Cyber-bullying has also become a serious form of harassment recently at Patterson Mill High School. The Harford County Examiner reported that around half of teens have been victims to cyber-bullying and that only 1 in 10 teens tell their parents when they’re a victim to cyber-bullying (bullyingstatistics.org). When students are bullied online, it often extends to creating an unsafe environment in their classes and this often interferes with their motivation to complete school work. Students experiencing online bullying may feel humiliated and unsafe and find it very difficult to pay attention. Often, students know their abuser and see them in school and, therefore, the online attacks could lead to harassment and bullying in school as well as out of school. Having to withstand harassment can also lead to depression and further insecurity in teens, which will make it even more difficult for teens to stay on top of their work and find the motivation to complete all their assignments.

Social media apps like Instagram and Snapchat make it very easy to quickly, and often even anonymously, bully others and receive little or no consequence. Students may begin to feel alone because of the lack of consequences and may feel as though it’s pointless to reach out to an adult. Cyberbullying is one of the largest distractions for vulnerable high school students and makes their sense of self-worth decrease greatly.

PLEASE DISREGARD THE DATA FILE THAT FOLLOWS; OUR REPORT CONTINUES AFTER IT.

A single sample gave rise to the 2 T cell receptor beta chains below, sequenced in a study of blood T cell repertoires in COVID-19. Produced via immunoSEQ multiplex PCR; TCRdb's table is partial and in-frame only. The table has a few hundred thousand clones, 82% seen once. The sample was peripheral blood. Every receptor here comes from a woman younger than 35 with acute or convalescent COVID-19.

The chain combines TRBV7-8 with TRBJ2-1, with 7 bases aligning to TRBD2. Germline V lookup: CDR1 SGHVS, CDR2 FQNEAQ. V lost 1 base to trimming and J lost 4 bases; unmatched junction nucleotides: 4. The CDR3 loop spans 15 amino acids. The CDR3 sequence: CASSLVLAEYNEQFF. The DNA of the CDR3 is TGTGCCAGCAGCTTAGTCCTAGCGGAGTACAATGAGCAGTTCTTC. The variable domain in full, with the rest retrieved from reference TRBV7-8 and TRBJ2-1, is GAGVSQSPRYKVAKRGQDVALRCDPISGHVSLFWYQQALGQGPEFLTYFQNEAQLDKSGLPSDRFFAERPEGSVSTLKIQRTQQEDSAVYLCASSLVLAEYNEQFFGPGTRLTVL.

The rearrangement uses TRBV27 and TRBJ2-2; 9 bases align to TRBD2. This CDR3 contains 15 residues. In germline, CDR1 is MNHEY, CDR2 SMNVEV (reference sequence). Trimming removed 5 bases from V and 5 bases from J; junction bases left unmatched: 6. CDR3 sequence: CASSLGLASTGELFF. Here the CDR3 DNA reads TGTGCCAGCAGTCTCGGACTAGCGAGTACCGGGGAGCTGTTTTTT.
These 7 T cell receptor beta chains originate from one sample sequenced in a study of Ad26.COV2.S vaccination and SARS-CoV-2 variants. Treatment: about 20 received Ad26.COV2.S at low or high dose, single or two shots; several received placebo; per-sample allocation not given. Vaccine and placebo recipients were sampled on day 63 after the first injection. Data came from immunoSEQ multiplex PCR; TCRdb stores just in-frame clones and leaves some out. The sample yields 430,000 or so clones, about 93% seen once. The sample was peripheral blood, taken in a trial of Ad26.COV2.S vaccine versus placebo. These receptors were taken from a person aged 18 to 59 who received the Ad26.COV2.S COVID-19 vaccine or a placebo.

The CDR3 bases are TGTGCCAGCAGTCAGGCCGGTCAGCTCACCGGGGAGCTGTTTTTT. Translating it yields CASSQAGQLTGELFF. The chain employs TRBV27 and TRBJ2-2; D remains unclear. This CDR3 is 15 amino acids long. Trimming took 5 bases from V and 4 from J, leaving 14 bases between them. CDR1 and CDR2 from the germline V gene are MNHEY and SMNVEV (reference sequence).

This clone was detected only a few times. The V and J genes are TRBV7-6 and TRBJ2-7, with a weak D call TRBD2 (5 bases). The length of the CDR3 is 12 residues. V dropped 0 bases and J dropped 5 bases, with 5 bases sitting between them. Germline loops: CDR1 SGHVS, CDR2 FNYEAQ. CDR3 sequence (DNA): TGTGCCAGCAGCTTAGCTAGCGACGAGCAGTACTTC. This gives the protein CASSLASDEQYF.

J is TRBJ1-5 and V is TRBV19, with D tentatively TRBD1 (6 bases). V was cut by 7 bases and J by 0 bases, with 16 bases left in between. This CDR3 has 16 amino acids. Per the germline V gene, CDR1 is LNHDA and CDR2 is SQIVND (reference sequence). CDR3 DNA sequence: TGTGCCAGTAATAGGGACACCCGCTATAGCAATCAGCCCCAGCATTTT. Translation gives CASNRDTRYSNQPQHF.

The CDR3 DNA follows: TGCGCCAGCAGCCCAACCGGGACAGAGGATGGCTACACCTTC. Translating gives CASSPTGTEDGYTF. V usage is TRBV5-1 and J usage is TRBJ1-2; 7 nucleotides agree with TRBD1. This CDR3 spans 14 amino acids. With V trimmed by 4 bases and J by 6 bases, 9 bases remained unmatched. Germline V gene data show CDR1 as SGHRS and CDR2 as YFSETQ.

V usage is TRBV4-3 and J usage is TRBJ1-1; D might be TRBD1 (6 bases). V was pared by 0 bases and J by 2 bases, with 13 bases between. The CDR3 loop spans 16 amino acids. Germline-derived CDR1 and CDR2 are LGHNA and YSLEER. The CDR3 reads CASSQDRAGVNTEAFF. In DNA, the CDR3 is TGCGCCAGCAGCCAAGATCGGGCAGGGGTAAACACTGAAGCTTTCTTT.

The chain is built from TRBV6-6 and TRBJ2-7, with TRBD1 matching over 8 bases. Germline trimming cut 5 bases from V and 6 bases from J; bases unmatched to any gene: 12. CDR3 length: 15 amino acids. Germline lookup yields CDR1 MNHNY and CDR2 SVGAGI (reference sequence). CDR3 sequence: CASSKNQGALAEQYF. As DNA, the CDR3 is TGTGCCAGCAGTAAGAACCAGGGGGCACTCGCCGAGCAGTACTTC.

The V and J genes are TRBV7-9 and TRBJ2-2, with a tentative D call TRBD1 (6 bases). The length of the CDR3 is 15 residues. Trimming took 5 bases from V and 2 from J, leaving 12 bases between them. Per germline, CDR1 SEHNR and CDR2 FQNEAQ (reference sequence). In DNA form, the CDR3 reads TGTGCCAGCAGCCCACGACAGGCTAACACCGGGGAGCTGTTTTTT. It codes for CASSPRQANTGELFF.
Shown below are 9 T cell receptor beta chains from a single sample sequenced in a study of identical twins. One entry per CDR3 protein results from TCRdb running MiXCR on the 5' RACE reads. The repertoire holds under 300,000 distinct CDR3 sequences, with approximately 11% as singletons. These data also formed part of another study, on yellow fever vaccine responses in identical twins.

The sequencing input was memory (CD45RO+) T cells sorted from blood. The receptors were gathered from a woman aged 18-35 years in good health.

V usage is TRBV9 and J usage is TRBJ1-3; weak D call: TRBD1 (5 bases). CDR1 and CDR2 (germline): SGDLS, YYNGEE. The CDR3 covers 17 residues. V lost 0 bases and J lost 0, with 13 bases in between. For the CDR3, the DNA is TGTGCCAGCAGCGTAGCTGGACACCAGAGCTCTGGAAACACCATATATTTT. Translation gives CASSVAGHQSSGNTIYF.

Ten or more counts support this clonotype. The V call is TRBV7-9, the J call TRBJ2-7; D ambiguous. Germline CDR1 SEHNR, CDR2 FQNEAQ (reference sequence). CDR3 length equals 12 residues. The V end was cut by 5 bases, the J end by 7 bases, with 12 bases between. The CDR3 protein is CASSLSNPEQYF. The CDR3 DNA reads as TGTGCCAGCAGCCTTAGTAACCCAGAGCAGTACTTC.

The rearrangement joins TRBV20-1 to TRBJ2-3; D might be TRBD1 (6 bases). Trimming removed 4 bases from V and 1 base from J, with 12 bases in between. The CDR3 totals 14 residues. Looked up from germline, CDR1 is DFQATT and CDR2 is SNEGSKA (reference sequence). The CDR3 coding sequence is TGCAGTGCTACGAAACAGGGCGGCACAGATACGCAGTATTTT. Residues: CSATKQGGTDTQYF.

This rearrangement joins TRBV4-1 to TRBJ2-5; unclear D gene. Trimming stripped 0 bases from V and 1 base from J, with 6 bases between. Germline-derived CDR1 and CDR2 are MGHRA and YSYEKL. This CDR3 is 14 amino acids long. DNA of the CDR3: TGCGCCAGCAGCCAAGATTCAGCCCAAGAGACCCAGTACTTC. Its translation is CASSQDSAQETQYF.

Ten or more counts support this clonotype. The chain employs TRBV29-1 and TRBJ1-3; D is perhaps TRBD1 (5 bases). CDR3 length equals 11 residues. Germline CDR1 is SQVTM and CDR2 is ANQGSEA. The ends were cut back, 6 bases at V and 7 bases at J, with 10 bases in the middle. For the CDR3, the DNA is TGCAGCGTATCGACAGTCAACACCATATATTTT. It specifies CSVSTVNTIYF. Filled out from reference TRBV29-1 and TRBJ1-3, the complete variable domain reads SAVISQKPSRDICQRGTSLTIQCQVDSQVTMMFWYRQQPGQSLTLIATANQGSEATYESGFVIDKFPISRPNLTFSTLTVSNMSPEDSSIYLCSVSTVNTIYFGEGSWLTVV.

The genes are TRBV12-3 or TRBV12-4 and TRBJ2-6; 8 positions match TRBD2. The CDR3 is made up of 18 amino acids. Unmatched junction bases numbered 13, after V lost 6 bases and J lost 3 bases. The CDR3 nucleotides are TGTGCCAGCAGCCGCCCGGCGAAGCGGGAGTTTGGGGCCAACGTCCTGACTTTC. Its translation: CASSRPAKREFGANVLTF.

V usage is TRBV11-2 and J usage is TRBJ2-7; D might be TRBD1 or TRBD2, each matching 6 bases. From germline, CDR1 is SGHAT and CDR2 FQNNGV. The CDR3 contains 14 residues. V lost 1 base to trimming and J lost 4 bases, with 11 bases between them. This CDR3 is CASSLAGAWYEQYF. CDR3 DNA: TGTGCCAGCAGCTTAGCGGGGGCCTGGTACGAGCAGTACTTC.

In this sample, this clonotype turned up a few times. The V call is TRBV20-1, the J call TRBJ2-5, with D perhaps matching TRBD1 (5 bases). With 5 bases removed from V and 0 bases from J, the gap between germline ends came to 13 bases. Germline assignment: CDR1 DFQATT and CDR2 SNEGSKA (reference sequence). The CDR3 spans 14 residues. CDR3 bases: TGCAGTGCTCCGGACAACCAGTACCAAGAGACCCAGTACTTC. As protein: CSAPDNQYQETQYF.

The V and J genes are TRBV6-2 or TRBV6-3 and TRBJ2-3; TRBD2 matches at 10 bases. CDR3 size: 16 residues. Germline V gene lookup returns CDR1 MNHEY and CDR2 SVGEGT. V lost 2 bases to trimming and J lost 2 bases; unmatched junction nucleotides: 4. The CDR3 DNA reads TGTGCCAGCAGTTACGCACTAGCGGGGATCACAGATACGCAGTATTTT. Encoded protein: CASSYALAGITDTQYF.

Finally, high school students at PMHS have been procrastinating on their school work more with the introduction of technology in the classroom. Procrastination is one of the main reasons for incomplete or poorly done schoolwork. When students prioritize other things, such as spending time on social media, procrastination is easy and makes them feel as though they’re not doing anything wrong. Social media is an easy way to get side tracked and seems to make time fly faster. Marisa admits that, “[social media] makes me procrastinate until 12 at night… Once you’re on, you can’t get off. I think that people should have self-control and prioritize their homework.” Like many other students, “The internet distracts from things I need to do, like homework and chores,” explains Marisa.

Many students don’t realize they prioritize social media and don’t believe that social media interferes with their schoolwork. However, it may be time to begin thinking of a routine in which students can complete their school work before they use social media applications.

Students should begin to consider their school work as their main priority and realize that although social media is tempting and may feel fun, it may become a trap and leave them pushing aside school assignments and even lowering self-esteem. Students using their data plans during class should have a more severe consequence to encourage students to pay attention. PMHS student’s behavior should be monitored more closely so that they become better, more productive students.